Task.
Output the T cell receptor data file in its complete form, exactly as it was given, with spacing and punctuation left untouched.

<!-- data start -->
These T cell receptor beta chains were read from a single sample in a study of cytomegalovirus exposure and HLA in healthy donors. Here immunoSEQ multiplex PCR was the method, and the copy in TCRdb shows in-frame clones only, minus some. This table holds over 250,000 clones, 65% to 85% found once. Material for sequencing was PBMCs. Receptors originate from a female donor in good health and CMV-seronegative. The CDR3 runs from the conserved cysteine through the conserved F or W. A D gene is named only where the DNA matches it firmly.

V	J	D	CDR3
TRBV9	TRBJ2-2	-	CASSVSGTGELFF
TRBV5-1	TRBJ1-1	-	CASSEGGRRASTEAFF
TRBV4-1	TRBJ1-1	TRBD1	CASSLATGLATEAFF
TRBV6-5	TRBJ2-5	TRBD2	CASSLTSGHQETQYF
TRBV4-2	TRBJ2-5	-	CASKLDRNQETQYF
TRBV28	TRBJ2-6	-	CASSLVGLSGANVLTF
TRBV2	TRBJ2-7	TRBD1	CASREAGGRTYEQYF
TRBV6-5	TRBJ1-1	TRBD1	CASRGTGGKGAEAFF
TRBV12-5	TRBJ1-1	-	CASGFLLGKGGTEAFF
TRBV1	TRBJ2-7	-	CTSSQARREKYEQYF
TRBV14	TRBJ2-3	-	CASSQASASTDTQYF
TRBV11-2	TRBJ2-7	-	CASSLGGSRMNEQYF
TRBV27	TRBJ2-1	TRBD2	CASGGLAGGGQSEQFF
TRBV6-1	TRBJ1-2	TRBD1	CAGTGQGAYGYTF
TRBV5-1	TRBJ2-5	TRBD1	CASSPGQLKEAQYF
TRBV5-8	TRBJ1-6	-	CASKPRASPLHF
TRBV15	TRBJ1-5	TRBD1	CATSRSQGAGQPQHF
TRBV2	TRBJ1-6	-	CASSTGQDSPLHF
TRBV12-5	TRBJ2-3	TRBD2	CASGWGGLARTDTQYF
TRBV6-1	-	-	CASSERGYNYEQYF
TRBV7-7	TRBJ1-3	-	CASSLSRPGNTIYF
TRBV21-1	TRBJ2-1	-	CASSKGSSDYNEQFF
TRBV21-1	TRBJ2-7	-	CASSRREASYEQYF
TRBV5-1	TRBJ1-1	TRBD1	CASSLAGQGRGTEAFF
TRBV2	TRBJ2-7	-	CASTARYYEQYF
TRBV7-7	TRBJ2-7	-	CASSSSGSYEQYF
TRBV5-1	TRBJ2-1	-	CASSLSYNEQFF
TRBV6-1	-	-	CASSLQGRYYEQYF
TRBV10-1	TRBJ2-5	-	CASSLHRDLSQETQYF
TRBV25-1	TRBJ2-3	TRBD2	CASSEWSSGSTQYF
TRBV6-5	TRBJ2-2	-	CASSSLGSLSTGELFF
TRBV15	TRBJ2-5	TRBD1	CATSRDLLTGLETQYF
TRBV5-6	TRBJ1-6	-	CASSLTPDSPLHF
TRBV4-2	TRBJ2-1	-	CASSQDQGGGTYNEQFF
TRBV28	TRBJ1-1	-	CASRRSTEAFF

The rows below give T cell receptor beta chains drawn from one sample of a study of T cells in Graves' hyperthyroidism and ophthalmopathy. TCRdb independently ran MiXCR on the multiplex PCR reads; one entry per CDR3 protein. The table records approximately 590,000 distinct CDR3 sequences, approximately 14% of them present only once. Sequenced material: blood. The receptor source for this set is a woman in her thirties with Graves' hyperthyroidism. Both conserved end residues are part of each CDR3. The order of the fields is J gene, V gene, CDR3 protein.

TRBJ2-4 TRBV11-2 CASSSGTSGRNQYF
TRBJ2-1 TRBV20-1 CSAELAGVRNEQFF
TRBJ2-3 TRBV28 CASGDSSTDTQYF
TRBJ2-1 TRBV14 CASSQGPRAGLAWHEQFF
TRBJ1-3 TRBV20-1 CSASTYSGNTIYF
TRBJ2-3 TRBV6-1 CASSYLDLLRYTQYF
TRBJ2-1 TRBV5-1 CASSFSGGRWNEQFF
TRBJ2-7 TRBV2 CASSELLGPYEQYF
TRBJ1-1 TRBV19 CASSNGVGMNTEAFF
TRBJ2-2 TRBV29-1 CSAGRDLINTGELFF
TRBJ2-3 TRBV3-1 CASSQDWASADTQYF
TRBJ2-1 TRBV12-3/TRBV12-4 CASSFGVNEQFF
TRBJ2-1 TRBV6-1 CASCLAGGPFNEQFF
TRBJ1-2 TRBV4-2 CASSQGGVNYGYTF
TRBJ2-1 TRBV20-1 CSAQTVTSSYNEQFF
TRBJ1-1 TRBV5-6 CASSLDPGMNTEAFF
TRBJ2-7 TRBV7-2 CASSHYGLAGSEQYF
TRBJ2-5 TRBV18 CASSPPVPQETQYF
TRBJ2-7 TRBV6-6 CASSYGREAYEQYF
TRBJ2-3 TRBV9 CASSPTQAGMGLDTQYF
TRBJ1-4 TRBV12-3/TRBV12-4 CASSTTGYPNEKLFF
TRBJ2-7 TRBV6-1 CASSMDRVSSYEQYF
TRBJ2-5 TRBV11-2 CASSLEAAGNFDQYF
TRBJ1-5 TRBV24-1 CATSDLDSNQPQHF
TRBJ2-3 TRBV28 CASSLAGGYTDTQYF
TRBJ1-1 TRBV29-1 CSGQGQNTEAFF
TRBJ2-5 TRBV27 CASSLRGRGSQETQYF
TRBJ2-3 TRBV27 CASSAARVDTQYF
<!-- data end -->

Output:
These T cell receptor beta chains were read from a single sample in a study of cytomegalovirus exposure and HLA in healthy donors. Here immunoSEQ multiplex PCR was the method, and the copy in TCRdb shows in-frame clones only, minus some. This table holds over 250,000 clones, 65% to 85% found once. Material for sequencing was PBMCs. Receptors originate from a female donor in good health and CMV-seronegative. The CDR3 runs from the conserved cysteine through the conserved F or W. A D gene is named only where the DNA matches it firmly.

V	J	D	CDR3
TRBV9	TRBJ2-2	-	CASSVSGTGELFF
TRBV5-1	TRBJ1-1	-	CASSEGGRRASTEAFF
TRBV4-1	TRBJ1-1	TRBD1	CASSLATGLATEAFF
TRBV6-5	TRBJ2-5	TRBD2	CASSLTSGHQETQYF
TRBV4-2	TRBJ2-5	-	CASKLDRNQETQYF
TRBV28	TRBJ2-6	-	CASSLVGLSGANVLTF
TRBV2	TRBJ2-7	TRBD1	CASREAGGRTYEQYF
TRBV6-5	TRBJ1-1	TRBD1	CASRGTGGKGAEAFF
TRBV12-5	TRBJ1-1	-	CASGFLLGKGGTEAFF
TRBV1	TRBJ2-7	-	CTSSQARREKYEQYF
TRBV14	TRBJ2-3	-	CASSQASASTDTQYF
TRBV11-2	TRBJ2-7	-	CASSLGGSRMNEQYF
TRBV27	TRBJ2-1	TRBD2	CASGGLAGGGQSEQFF
TRBV6-1	TRBJ1-2	TRBD1	CAGTGQGAYGYTF
TRBV5-1	TRBJ2-5	TRBD1	CASSPGQLKEAQYF
TRBV5-8	TRBJ1-6	-	CASKPRASPLHF
TRBV15	TRBJ1-5	TRBD1	CATSRSQGAGQPQHF
TRBV2	TRBJ1-6	-	CASSTGQDSPLHF
TRBV12-5	TRBJ2-3	TRBD2	CASGWGGLARTDTQYF
TRBV6-1	-	-	CASSERGYNYEQYF
TRBV7-7	TRBJ1-3	-	CASSLSRPGNTIYF
TRBV21-1	TRBJ2-1	-	CASSKGSSDYNEQFF
TRBV21-1	TRBJ2-7	-	CASSRREASYEQYF
TRBV5-1	TRBJ1-1	TRBD1	CASSLAGQGRGTEAFF
TRBV2	TRBJ2-7	-	CASTARYYEQYF
TRBV7-7	TRBJ2-7	-	CASSSSGSYEQYF
TRBV5-1	TRBJ2-1	-	CASSLSYNEQFF
TRBV6-1	-	-	CASSLQGRYYEQYF
TRBV10-1	TRBJ2-5	-	CASSLHRDLSQETQYF
TRBV25-1	TRBJ2-3	TRBD2	CASSEWSSGSTQYF
TRBV6-5	TRBJ2-2	-	CASSSLGSLSTGELFF
TRBV15	TRBJ2-5	TRBD1	CATSRDLLTGLETQYF
TRBV5-6	TRBJ1-6	-	CASSLTPDSPLHF
TRBV4-2	TRBJ2-1	-	CASSQDQGGGTYNEQFF
TRBV28	TRBJ1-1	-	CASRRSTEAFF

The rows below give T cell receptor beta chains drawn from one sample of a study of T cells in Graves' hyperthyroidism and ophthalmopathy. TCRdb independently ran MiXCR on the multiplex PCR reads; one entry per CDR3 protein. The table records approximately 590,000 distinct CDR3 sequences, approximately 14% of them present only once. Sequenced material: blood. The receptor source for this set is a woman in her thirties with Graves' hyperthyroidism. Both conserved end residues are part of each CDR3. The order of the fields is J gene, V gene, CDR3 protein.

TRBJ2-4 TRBV11-2 CASSSGTSGRNQYF
TRBJ2-1 TRBV20-1 CSAELAGVRNEQFF
TRBJ2-3 TRBV28 CASGDSSTDTQYF
TRBJ2-1 TRBV14 CASSQGPRAGLAWHEQFF
TRBJ1-3 TRBV20-1 CSASTYSGNTIYF
TRBJ2-3 TRBV6-1 CASSYLDLLRYTQYF
TRBJ2-1 TRBV5-1 CASSFSGGRWNEQFF
TRBJ2-7 TRBV2 CASSELLGPYEQYF
TRBJ1-1 TRBV19 CASSNGVGMNTEAFF
TRBJ2-2 TRBV29-1 CSAGRDLINTGELFF
TRBJ2-3 TRBV3-1 CASSQDWASADTQYF
TRBJ2-1 TRBV12-3/TRBV12-4 CASSFGVNEQFF
TRBJ2-1 TRBV6-1 CASCLAGGPFNEQFF
TRBJ1-2 TRBV4-2 CASSQGGVNYGYTF
TRBJ2-1 TRBV20-1 CSAQTVTSSYNEQFF
TRBJ1-1 TRBV5-6 CASSLDPGMNTEAFF
TRBJ2-7 TRBV7-2 CASSHYGLAGSEQYF
TRBJ2-5 TRBV18 CASSPPVPQETQYF
TRBJ2-7 TRBV6-6 CASSYGREAYEQYF
TRBJ2-3 TRBV9 CASSPTQAGMGLDTQYF
TRBJ1-4 TRBV12-3/TRBV12-4 CASSTTGYPNEKLFF
TRBJ2-7 TRBV6-1 CASSMDRVSSYEQYF
TRBJ2-5 TRBV11-2 CASSLEAAGNFDQYF
TRBJ1-5 TRBV24-1 CATSDLDSNQPQHF
TRBJ2-3 TRBV28 CASSLAGGYTDTQYF
TRBJ1-1 TRBV29-1 CSGQGQNTEAFF
TRBJ2-5 TRBV27 CASSLRGRGSQETQYF
TRBJ2-3 TRBV27 CASSAARVDTQYF